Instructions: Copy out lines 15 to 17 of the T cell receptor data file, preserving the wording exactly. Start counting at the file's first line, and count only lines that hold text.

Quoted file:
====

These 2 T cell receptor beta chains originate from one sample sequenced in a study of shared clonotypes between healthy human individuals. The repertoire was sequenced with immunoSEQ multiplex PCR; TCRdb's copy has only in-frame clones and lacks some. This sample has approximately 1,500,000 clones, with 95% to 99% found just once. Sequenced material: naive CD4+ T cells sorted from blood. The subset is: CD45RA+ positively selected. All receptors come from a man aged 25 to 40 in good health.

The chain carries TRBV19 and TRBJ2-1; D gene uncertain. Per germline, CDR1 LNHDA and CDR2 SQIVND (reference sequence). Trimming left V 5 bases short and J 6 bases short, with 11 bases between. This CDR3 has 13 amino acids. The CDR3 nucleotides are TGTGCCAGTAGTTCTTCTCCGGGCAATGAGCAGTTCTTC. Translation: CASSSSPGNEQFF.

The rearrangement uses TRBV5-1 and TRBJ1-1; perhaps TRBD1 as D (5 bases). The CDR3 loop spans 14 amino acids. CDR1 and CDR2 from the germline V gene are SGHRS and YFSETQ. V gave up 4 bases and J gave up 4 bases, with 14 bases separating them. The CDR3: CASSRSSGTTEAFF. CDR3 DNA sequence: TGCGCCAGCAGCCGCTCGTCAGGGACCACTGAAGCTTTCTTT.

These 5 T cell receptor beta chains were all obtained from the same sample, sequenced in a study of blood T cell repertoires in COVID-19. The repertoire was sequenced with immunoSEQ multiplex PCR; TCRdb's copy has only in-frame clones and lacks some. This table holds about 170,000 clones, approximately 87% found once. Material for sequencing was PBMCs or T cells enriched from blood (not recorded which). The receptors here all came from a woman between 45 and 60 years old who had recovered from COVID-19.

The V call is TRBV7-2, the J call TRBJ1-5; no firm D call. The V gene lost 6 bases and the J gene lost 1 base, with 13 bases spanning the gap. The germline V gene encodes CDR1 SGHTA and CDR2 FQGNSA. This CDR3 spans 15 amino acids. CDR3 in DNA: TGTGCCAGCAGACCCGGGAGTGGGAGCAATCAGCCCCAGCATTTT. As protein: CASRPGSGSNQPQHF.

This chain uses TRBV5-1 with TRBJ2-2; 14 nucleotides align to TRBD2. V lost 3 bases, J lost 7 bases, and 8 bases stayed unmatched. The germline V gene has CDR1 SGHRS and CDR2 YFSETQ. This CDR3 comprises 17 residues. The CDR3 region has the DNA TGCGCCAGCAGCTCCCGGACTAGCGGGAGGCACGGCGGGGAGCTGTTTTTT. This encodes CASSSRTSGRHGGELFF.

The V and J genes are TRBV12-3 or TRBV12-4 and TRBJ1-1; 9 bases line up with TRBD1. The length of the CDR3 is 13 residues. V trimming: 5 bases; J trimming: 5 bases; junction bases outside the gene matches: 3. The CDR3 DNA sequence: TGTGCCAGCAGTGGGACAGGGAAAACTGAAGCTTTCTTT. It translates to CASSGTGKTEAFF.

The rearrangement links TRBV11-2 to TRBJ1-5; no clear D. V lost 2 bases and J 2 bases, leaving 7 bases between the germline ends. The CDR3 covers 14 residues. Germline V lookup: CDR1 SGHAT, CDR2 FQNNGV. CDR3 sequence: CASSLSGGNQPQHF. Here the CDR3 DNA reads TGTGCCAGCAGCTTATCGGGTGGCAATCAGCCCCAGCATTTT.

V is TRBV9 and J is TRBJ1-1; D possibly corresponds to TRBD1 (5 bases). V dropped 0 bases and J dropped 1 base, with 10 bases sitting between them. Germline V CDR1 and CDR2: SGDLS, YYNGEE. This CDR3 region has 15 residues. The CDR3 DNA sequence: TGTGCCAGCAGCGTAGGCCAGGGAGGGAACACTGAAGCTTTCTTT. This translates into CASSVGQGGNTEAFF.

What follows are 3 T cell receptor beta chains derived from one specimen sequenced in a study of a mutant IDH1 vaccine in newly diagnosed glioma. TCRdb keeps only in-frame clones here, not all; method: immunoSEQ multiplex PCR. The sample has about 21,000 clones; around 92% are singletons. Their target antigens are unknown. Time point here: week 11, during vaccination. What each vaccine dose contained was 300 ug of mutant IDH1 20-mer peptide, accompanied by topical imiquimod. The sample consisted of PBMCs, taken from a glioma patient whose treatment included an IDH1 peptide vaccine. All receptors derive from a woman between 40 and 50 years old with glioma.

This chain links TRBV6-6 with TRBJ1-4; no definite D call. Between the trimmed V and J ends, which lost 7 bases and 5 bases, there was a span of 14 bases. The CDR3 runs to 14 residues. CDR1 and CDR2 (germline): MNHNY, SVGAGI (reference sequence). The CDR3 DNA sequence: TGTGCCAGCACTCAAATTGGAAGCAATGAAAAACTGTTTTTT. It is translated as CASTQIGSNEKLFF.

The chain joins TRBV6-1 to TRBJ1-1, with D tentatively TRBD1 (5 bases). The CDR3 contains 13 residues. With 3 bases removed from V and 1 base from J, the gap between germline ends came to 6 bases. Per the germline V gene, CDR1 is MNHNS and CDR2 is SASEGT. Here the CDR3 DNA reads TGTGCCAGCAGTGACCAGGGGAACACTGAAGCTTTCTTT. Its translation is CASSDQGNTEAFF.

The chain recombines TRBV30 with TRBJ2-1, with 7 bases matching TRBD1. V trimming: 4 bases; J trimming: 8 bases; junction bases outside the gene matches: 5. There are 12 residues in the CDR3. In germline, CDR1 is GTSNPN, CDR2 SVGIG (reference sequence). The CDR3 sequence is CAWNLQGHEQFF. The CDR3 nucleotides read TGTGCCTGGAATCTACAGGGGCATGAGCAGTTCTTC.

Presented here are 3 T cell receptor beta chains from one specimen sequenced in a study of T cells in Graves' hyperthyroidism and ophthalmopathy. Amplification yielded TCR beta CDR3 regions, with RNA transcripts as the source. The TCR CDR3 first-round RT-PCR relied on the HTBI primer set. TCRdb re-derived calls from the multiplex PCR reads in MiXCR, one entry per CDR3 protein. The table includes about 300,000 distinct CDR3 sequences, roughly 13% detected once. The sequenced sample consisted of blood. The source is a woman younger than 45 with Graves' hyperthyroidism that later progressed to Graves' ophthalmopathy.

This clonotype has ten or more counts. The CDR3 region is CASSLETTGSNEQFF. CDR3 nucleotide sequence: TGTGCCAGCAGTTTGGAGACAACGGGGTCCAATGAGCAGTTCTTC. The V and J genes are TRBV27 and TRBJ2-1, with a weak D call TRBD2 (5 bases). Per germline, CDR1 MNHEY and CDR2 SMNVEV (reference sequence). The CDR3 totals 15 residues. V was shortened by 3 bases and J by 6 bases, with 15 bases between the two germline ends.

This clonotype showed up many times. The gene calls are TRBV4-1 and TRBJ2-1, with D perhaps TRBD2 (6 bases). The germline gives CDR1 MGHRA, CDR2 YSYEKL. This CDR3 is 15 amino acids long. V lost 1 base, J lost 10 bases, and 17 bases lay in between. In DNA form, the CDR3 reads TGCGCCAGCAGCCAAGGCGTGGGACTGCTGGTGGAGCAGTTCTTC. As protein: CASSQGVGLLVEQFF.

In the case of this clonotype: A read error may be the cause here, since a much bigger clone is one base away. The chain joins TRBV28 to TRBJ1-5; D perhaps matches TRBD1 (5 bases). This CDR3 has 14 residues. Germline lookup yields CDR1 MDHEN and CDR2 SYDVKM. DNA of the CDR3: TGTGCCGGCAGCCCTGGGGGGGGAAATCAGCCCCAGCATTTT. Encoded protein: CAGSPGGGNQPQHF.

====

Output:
This clonotype has ten or more counts. The CDR3 region is CASSLETTGSNEQFF. CDR3 nucleotide sequence: TGTGCCAGCAGTTTGGAGACAACGGGGTCCAATGAGCAGTTCTTC. The V and J genes are TRBV27 and TRBJ2-1, with a weak D call TRBD2 (5 bases). Per germline, CDR1 MNHEY and CDR2 SMNVEV (reference sequence). The CDR3 totals 15 residues. V was shortened by 3 bases and J by 6 bases, with 15 bases between the two germline ends.

This clonotype showed up many times. The gene calls are TRBV4-1 and TRBJ2-1, with D perhaps TRBD2 (6 bases). The germline gives CDR1 MGHRA, CDR2 YSYEKL. This CDR3 is 15 amino acids long. V lost 1 base, J lost 10 bases, and 17 bases lay in between. In DNA form, the CDR3 reads TGCGCCAGCAGCCAAGGCGTGGGACTGCTGGTGGAGCAGTTCTTC. As protein: CASSQGVGLLVEQFF.

In the case of this clonotype: A read error may be the cause here, since a much bigger clone is one base away. The chain joins TRBV28 to TRBJ1-5; D perhaps matches TRBD1 (5 bases). This CDR3 has 14 residues. Germline lookup yields CDR1 MDHEN and CDR2 SYDVKM. DNA of the CDR3: TGTGCCGGCAGCCCTGGGGGGGGAAATCAGCCCCAGCATTTT. Encoded protein: CAGSPGGGNQPQHF.